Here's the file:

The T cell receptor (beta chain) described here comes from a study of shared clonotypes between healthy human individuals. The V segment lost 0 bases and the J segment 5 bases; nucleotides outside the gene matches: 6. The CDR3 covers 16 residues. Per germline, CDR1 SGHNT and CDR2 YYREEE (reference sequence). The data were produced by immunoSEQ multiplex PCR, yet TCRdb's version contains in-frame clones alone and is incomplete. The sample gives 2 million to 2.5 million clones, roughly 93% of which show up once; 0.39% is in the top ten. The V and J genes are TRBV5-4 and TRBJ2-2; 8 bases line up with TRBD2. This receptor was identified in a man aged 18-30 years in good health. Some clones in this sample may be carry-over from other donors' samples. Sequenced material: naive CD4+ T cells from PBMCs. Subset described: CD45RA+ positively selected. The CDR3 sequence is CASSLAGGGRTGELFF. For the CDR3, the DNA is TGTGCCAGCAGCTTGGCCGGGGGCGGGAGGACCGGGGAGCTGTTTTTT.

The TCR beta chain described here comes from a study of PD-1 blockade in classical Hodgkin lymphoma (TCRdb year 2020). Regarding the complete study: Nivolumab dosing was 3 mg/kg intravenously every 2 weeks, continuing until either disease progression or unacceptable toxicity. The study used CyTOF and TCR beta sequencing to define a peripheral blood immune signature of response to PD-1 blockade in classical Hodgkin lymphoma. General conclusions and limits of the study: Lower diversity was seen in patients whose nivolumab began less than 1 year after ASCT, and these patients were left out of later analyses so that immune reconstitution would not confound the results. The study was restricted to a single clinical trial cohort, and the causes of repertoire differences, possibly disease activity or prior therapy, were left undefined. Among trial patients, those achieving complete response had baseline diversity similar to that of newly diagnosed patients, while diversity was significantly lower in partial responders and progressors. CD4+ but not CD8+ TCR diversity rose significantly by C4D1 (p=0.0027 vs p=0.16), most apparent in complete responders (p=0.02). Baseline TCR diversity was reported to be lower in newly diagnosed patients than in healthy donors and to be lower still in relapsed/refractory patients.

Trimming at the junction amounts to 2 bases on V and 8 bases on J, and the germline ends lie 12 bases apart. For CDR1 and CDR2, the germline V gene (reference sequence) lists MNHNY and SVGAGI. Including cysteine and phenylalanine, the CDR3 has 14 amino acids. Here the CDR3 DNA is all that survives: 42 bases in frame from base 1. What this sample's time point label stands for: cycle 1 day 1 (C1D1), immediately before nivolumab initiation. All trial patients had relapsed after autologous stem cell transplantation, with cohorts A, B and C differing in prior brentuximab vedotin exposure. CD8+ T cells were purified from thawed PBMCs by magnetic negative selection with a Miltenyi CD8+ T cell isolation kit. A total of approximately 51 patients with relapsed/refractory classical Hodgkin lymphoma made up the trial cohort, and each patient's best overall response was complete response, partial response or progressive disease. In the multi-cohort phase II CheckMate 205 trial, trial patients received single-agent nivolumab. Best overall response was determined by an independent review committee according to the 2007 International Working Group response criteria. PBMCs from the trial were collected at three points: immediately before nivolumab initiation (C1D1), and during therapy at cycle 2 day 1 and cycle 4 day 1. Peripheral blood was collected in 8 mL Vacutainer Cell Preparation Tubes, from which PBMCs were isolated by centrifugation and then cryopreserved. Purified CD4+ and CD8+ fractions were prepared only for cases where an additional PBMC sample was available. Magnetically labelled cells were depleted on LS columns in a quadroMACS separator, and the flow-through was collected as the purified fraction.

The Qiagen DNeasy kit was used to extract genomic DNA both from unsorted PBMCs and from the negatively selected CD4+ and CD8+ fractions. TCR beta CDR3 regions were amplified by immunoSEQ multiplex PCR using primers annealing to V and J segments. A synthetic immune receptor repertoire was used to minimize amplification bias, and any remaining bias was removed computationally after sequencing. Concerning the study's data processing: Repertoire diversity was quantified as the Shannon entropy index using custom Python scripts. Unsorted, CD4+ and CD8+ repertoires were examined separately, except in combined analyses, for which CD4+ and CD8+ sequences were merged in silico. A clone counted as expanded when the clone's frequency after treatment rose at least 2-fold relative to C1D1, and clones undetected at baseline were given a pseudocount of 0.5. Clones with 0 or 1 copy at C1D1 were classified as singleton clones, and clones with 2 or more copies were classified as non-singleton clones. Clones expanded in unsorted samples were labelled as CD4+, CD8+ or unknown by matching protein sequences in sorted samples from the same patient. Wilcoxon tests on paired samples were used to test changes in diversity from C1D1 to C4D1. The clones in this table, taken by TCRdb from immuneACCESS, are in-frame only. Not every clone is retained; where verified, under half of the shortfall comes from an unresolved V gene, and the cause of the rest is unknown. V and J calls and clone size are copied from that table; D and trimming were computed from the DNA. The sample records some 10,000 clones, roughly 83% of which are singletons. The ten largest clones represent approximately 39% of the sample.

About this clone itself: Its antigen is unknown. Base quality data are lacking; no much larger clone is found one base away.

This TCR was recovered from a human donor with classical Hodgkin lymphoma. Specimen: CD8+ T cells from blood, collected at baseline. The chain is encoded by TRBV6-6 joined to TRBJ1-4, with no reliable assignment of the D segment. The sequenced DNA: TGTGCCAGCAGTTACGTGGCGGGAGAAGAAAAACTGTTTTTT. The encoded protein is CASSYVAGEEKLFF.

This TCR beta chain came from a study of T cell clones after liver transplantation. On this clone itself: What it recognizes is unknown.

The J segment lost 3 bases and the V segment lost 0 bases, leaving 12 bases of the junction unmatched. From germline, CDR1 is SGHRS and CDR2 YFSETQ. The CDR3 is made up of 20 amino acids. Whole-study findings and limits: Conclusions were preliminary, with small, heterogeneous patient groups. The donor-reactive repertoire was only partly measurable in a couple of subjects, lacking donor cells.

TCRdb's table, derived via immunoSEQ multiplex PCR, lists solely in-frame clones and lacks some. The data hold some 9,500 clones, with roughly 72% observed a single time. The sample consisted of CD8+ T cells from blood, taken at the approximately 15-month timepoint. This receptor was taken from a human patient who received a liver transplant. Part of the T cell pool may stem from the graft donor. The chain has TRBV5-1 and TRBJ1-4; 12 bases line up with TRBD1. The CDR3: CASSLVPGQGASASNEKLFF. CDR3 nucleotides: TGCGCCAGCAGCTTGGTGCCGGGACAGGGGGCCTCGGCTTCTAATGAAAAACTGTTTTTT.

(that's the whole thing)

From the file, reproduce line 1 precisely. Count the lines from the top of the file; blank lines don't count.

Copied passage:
The T cell receptor (beta chain) described here comes from a study of shared clonotypes between healthy human individuals. The V segment lost 0 bases and the J segment 5 bases; nucleotides outside the gene matches: 6. The CDR3 covers 16 residues. Per germline, CDR1 SGHNT and CDR2 YYREEE (reference sequence). The data were produced by immunoSEQ multiplex PCR, yet TCRdb's version contains in-frame clones alone and is incomplete. The sample gives 2 million to 2.5 million clones, roughly 93% of which show up once; 0.39% is in the top ten. The V and J genes are TRBV5-4 and TRBJ2-2; 8 bases line up with TRBD2. This receptor was identified in a man aged 18-30 years in good health. Some clones in this sample may be carry-over from other donors' samples. Sequenced material: naive CD4+ T cells from PBMCs. Subset described: CD45RA+ positively selected. The CDR3 sequence is CASSLAGGGRTGELFF. For the CDR3, the DNA is TGTGCCAGCAGCTTGGCCGGGGGCGGGAGGACCGGGGAGCTGTTTTTT.